I've discussed this before, and I think the position is somewhat more nuanced and that Marcus Aurelius is worthy of significant scorn for his decisions which were both clearly self-interested and lacking the stoic objectivity he claimed to live by. Lest anyone forget, Commodus was not his first choice for heir. Aurelius waited until his predecessor died, and then started naming his infant kids as heirs from the get go. He made no effort to determine if they were suitable to rule, and there were certainly emperors who bypassed the most direct bloodlines and ancestors to chose a suitable heir (even if not their son per se). He also could have married his daughter (much older than his sons) to a suitable successor, and/or had said successor (perhaps a childless man) adopt his sons and raise them as his own, thus ensuring a strong successor who could hold the throne until his children were of an age that made them suitable (and judging among them for the best candidate). His could have ensured his bloodline continued without his insistence on his eldest sons being heirs (which frankly wasn't the Roman tradition).
I agree that the issue is a nuanced one. But I think the value of the point originally being made is that some have been inclined to view the Antonine dynasty as a regime that had a preconceived notion that it was better to adopt worthy heirs than to choose a son if available (not that this is what you think; I'm not attempting to strawman you). The reality is that Nerva, Trajan, Hadrian and Antoninus Pius did not have sons. Nerva adopted Trajan to avoid getting overthrown by the Praetorians and the general Nigrinus (based in Syria). Trajan, Hadrian and Antoninus adopted men from within the family rather than appointed biological sons, whom they did not have. This isn't the same thing as what was seen in the Tetrarchic period, when in 293, 305, 308 and 311 biological sons failed to succeed their fathers.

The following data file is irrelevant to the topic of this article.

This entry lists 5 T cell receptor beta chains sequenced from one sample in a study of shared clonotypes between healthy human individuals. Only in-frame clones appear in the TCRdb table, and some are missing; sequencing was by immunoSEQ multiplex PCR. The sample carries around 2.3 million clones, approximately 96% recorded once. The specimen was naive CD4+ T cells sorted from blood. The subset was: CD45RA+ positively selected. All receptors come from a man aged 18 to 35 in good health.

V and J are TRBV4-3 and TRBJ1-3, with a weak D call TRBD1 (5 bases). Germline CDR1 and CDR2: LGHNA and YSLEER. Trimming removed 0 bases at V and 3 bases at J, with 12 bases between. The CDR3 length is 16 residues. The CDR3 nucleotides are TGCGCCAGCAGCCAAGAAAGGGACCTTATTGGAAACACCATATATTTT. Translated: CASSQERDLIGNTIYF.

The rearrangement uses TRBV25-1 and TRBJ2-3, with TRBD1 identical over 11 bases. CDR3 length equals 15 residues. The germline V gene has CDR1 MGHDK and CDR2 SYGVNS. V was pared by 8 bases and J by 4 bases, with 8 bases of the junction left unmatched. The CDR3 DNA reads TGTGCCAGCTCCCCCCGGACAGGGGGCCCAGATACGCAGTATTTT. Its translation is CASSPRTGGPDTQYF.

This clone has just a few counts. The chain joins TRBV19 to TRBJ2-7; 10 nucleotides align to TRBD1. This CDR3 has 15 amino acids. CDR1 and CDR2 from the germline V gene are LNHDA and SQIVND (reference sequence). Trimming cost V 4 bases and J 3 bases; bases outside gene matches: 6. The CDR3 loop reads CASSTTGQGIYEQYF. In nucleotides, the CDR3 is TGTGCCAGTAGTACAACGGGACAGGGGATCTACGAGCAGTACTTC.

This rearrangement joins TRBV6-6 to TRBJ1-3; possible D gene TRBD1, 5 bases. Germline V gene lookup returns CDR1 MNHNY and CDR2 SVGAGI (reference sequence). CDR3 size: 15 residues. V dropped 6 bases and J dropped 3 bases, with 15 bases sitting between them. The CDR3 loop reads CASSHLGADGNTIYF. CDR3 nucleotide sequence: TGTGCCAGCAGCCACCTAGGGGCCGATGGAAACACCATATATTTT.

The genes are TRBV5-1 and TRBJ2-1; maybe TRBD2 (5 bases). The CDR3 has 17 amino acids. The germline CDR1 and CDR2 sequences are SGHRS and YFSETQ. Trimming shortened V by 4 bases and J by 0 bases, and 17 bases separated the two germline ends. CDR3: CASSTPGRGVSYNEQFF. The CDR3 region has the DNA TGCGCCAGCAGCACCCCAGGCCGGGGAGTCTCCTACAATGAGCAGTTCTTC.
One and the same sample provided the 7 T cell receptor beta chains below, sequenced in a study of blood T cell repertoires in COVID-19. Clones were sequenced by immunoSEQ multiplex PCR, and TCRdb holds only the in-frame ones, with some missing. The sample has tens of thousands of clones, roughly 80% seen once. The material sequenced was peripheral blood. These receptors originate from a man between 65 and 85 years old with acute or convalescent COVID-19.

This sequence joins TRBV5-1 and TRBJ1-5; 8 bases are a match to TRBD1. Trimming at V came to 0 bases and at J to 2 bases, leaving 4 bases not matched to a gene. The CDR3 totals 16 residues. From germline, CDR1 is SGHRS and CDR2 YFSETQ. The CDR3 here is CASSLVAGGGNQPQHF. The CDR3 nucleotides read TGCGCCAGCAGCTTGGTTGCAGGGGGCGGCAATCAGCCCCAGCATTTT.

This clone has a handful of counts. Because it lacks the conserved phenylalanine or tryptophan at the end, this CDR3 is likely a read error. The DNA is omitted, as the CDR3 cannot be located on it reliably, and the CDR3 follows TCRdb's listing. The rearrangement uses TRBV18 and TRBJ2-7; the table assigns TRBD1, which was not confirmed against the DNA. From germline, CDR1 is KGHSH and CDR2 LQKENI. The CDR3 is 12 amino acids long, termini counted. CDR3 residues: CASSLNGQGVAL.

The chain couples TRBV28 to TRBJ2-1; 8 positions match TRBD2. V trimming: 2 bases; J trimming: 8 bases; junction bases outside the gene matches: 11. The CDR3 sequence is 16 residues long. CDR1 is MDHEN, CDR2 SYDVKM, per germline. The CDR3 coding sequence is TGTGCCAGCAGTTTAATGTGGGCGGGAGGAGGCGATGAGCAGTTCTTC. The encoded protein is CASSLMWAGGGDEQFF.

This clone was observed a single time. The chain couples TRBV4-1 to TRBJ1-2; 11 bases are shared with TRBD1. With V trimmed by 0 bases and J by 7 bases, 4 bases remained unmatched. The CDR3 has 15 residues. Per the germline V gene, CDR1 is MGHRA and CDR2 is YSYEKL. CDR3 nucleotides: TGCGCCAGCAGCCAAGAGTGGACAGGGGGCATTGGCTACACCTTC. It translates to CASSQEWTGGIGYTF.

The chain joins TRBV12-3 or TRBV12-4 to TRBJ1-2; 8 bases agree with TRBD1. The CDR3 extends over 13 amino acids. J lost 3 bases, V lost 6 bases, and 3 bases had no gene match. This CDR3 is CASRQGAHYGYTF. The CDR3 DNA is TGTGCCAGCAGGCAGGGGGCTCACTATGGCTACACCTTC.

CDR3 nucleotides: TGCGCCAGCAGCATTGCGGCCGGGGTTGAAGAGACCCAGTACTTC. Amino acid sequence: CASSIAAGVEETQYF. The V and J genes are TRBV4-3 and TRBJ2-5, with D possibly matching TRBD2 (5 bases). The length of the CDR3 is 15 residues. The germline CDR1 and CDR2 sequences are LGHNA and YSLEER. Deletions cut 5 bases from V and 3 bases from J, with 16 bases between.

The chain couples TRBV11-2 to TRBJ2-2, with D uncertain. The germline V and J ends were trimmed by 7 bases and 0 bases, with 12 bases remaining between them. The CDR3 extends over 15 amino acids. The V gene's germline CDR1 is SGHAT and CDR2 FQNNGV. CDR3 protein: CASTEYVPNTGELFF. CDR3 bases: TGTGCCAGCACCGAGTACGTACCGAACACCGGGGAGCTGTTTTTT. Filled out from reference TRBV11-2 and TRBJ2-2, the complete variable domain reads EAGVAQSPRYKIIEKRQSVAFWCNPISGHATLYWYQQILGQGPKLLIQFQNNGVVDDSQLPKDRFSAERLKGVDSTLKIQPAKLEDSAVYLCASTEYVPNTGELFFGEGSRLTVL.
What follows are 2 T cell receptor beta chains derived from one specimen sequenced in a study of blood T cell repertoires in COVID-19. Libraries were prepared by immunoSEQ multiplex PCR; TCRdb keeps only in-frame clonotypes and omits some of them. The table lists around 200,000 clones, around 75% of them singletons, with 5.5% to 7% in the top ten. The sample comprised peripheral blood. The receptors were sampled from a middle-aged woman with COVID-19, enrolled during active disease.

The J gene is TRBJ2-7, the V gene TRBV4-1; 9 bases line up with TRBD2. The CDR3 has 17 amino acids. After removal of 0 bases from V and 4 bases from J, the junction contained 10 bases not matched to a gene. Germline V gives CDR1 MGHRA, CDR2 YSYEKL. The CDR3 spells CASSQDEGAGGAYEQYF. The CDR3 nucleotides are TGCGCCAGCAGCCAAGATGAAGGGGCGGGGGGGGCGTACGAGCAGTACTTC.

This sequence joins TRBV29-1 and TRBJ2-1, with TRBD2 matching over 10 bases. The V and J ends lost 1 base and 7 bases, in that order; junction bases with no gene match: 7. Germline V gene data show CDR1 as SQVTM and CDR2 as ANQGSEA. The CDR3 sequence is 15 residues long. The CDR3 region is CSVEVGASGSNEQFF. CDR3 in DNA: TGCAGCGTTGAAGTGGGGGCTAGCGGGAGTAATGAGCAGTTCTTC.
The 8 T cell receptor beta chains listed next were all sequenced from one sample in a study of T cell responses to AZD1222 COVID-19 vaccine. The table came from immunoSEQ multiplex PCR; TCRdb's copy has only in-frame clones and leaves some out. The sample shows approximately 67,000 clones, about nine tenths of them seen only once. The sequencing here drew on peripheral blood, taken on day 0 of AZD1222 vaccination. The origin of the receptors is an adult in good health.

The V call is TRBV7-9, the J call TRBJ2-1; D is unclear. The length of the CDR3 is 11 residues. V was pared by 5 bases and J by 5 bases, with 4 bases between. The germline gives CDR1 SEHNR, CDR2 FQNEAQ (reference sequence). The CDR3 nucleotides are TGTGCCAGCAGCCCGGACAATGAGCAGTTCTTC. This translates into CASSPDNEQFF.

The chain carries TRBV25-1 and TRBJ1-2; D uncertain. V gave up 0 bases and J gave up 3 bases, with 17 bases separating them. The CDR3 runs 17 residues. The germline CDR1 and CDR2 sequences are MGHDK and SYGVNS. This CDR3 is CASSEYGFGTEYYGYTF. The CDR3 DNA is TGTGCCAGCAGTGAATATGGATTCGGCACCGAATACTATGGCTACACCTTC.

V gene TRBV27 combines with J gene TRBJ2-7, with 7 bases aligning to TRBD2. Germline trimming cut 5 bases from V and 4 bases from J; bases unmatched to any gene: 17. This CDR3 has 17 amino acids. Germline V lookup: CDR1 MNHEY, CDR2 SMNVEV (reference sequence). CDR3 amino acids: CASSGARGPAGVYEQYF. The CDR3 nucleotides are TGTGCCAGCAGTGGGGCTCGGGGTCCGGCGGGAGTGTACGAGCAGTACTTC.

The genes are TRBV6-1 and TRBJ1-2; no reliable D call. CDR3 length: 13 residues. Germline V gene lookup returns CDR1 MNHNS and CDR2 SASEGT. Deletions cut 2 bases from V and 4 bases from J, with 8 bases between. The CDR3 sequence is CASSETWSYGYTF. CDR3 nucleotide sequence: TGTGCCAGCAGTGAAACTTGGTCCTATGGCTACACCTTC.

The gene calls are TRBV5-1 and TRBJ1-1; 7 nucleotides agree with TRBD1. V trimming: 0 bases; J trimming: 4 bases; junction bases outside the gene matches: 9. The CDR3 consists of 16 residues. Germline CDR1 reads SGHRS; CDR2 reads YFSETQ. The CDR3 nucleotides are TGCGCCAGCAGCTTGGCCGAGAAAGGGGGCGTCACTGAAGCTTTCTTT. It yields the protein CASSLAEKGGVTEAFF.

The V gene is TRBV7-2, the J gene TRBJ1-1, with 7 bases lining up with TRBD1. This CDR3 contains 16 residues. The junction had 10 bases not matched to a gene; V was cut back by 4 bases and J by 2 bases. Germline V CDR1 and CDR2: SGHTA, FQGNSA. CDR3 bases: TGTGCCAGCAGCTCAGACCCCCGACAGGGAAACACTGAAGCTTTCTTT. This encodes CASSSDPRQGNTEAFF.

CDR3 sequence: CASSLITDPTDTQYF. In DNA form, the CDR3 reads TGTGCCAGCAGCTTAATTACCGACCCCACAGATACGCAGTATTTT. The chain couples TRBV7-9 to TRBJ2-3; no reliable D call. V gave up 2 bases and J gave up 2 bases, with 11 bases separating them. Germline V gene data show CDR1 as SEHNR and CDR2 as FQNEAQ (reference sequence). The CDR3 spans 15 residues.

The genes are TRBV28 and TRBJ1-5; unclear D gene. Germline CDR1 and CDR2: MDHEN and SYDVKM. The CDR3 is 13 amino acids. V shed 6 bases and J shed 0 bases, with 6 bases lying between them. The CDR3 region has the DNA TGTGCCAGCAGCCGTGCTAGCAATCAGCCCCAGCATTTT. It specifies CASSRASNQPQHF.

That being said, there was indeed no rule saying that a biological son, when available, should succeed his father as emperor. During the Julio-Claudian period, when the emperorship was in its earliest stages of evolution, emperors appear to have employed adoption to furnish themselves with dual heirs. Augustus adopted his stepson/son-in-law Tiberius despite having a grandson in Postumus Agrippa, Tiberius adopted his nephew Germanicus while having a son in Drusus, and later did the same regarding his grandson Gemellus and grand-nephew Caligula, and Claudius adopted his stepson/son-in-law Nero despite his son Britannicus. Who received which posts and honours first appears to have been based on age. Of course, this practice lent itself to intra-dynastic murder and did not outlast the Julio-Claudians. Vespasian prioritised biological sons, and then we have the Antonines. So I think it's hard to get an idea of what exactly the norm of succession was when Marcus Aurelius took power. Ultimately he chose Commodus and Annius, and from then onward blood succession was the norm, thus the practice of the Severans, the 'Crisis' emperors and ultimately the late Roman and Byzantine emperors. From the view of Diocletian, no emperor since the advent of the Flavian dynasty had adopted an heir at the expense of a blood descendent (with the exception of Severus temporarily adopting Albinus, which was a political necessity during a civil war). It is thus curious (and a topic of my PhD thesis) that the Tetrarchs adopted heirs at the expense of biological sons. But I agree that, at the time of Marcus Aurelius' accession, what constituted the norms of hereditary succession may have still been up-in-the-air. Indeed, Julian thought it fit to have a go at Marcus Aurelius in The Caesars, although by then Julian understood what the norms were, as expressed in Marcus Aurelius' fictional response to criticism: "It is the custom to hand down the succession to a man's sons, and all men desire to do so."